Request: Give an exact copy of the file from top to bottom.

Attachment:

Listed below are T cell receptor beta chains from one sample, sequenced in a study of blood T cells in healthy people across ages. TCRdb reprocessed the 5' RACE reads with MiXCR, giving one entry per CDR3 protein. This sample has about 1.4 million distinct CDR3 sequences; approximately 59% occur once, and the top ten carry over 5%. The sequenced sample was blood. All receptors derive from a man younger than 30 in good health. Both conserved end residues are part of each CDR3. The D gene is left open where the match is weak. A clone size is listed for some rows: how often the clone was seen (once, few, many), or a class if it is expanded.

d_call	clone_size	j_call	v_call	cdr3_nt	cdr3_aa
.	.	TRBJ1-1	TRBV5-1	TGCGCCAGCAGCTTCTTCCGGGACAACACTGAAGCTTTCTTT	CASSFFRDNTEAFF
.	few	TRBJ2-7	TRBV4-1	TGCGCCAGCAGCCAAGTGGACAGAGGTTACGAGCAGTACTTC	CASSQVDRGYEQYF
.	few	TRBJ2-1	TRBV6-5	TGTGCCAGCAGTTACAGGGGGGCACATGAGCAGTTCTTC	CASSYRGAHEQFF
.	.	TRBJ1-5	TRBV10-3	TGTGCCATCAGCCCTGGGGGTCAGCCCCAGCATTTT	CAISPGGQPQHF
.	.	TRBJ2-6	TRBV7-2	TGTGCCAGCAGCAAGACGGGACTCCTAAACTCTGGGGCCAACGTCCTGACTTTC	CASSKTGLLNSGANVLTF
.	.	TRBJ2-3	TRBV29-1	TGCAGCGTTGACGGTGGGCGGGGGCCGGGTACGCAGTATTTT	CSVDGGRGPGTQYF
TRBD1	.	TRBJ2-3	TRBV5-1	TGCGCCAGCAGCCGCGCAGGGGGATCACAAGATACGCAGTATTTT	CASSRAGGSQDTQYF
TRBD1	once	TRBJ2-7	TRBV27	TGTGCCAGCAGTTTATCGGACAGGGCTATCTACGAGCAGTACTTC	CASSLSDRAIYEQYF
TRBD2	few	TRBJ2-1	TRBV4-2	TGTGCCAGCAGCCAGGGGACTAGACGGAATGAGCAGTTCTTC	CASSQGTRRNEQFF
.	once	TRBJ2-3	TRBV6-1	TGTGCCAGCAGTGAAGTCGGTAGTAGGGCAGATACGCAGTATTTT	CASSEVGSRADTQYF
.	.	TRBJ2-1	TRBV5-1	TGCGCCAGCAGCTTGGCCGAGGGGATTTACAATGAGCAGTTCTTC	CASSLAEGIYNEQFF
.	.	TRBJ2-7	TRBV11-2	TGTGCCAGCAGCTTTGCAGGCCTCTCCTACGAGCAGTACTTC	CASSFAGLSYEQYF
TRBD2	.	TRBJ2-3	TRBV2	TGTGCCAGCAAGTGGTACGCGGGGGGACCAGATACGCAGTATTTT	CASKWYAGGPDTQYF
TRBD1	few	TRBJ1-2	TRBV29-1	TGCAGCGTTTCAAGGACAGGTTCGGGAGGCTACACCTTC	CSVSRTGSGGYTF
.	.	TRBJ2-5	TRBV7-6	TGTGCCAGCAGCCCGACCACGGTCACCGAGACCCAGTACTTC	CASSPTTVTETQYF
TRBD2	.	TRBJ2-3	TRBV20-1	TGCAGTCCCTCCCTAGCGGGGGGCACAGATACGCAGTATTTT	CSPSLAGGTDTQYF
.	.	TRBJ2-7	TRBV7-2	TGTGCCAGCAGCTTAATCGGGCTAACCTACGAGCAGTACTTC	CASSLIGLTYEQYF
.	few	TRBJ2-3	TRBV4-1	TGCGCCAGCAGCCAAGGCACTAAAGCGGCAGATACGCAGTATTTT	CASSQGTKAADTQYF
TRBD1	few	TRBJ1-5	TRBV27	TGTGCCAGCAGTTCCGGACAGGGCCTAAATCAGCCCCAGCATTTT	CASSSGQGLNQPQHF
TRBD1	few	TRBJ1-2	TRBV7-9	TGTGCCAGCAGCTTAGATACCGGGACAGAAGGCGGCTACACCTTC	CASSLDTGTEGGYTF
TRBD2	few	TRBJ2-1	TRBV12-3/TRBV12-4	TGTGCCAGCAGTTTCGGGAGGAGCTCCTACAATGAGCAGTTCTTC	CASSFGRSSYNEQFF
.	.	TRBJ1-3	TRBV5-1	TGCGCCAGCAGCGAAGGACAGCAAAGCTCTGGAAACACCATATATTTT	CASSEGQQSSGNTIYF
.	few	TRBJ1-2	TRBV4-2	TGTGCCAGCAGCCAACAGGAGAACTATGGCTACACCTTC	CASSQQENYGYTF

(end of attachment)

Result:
Listed below are T cell receptor beta chains from one sample, sequenced in a study of blood T cells in healthy people across ages. TCRdb reprocessed the 5' RACE reads with MiXCR, giving one entry per CDR3 protein. This sample has about 1.4 million distinct CDR3 sequences; approximately 59% occur once, and the top ten carry over 5%. The sequenced sample was blood. All receptors derive from a man younger than 30 in good health. Both conserved end residues are part of each CDR3. The D gene is left open where the match is weak. A clone size is listed for some rows: how often the clone was seen (once, few, many), or a class if it is expanded.

d_call	clone_size	j_call	v_call	cdr3_nt	cdr3_aa
.	.	TRBJ1-1	TRBV5-1	TGCGCCAGCAGCTTCTTCCGGGACAACACTGAAGCTTTCTTT	CASSFFRDNTEAFF
.	few	TRBJ2-7	TRBV4-1	TGCGCCAGCAGCCAAGTGGACAGAGGTTACGAGCAGTACTTC	CASSQVDRGYEQYF
.	few	TRBJ2-1	TRBV6-5	TGTGCCAGCAGTTACAGGGGGGCACATGAGCAGTTCTTC	CASSYRGAHEQFF
.	.	TRBJ1-5	TRBV10-3	TGTGCCATCAGCCCTGGGGGTCAGCCCCAGCATTTT	CAISPGGQPQHF
.	.	TRBJ2-6	TRBV7-2	TGTGCCAGCAGCAAGACGGGACTCCTAAACTCTGGGGCCAACGTCCTGACTTTC	CASSKTGLLNSGANVLTF
.	.	TRBJ2-3	TRBV29-1	TGCAGCGTTGACGGTGGGCGGGGGCCGGGTACGCAGTATTTT	CSVDGGRGPGTQYF
TRBD1	.	TRBJ2-3	TRBV5-1	TGCGCCAGCAGCCGCGCAGGGGGATCACAAGATACGCAGTATTTT	CASSRAGGSQDTQYF
TRBD1	once	TRBJ2-7	TRBV27	TGTGCCAGCAGTTTATCGGACAGGGCTATCTACGAGCAGTACTTC	CASSLSDRAIYEQYF
TRBD2	few	TRBJ2-1	TRBV4-2	TGTGCCAGCAGCCAGGGGACTAGACGGAATGAGCAGTTCTTC	CASSQGTRRNEQFF
.	once	TRBJ2-3	TRBV6-1	TGTGCCAGCAGTGAAGTCGGTAGTAGGGCAGATACGCAGTATTTT	CASSEVGSRADTQYF
.	.	TRBJ2-1	TRBV5-1	TGCGCCAGCAGCTTGGCCGAGGGGATTTACAATGAGCAGTTCTTC	CASSLAEGIYNEQFF
.	.	TRBJ2-7	TRBV11-2	TGTGCCAGCAGCTTTGCAGGCCTCTCCTACGAGCAGTACTTC	CASSFAGLSYEQYF
TRBD2	.	TRBJ2-3	TRBV2	TGTGCCAGCAAGTGGTACGCGGGGGGACCAGATACGCAGTATTTT	CASKWYAGGPDTQYF
TRBD1	few	TRBJ1-2	TRBV29-1	TGCAGCGTTTCAAGGACAGGTTCGGGAGGCTACACCTTC	CSVSRTGSGGYTF
.	.	TRBJ2-5	TRBV7-6	TGTGCCAGCAGCCCGACCACGGTCACCGAGACCCAGTACTTC	CASSPTTVTETQYF
TRBD2	.	TRBJ2-3	TRBV20-1	TGCAGTCCCTCCCTAGCGGGGGGCACAGATACGCAGTATTTT	CSPSLAGGTDTQYF
.	.	TRBJ2-7	TRBV7-2	TGTGCCAGCAGCTTAATCGGGCTAACCTACGAGCAGTACTTC	CASSLIGLTYEQYF
.	few	TRBJ2-3	TRBV4-1	TGCGCCAGCAGCCAAGGCACTAAAGCGGCAGATACGCAGTATTTT	CASSQGTKAADTQYF
TRBD1	few	TRBJ1-5	TRBV27	TGTGCCAGCAGTTCCGGACAGGGCCTAAATCAGCCCCAGCATTTT	CASSSGQGLNQPQHF
TRBD1	few	TRBJ1-2	TRBV7-9	TGTGCCAGCAGCTTAGATACCGGGACAGAAGGCGGCTACACCTTC	CASSLDTGTEGGYTF
TRBD2	few	TRBJ2-1	TRBV12-3/TRBV12-4	TGTGCCAGCAGTTTCGGGAGGAGCTCCTACAATGAGCAGTTCTTC	CASSFGRSSYNEQFF
.	.	TRBJ1-3	TRBV5-1	TGCGCCAGCAGCGAAGGACAGCAAAGCTCTGGAAACACCATATATTTT	CASSEGQQSSGNTIYF
.	few	TRBJ1-2	TRBV4-2	TGTGCCAGCAGCCAACAGGAGAACTATGGCTACACCTTC	CASSQQENYGYTF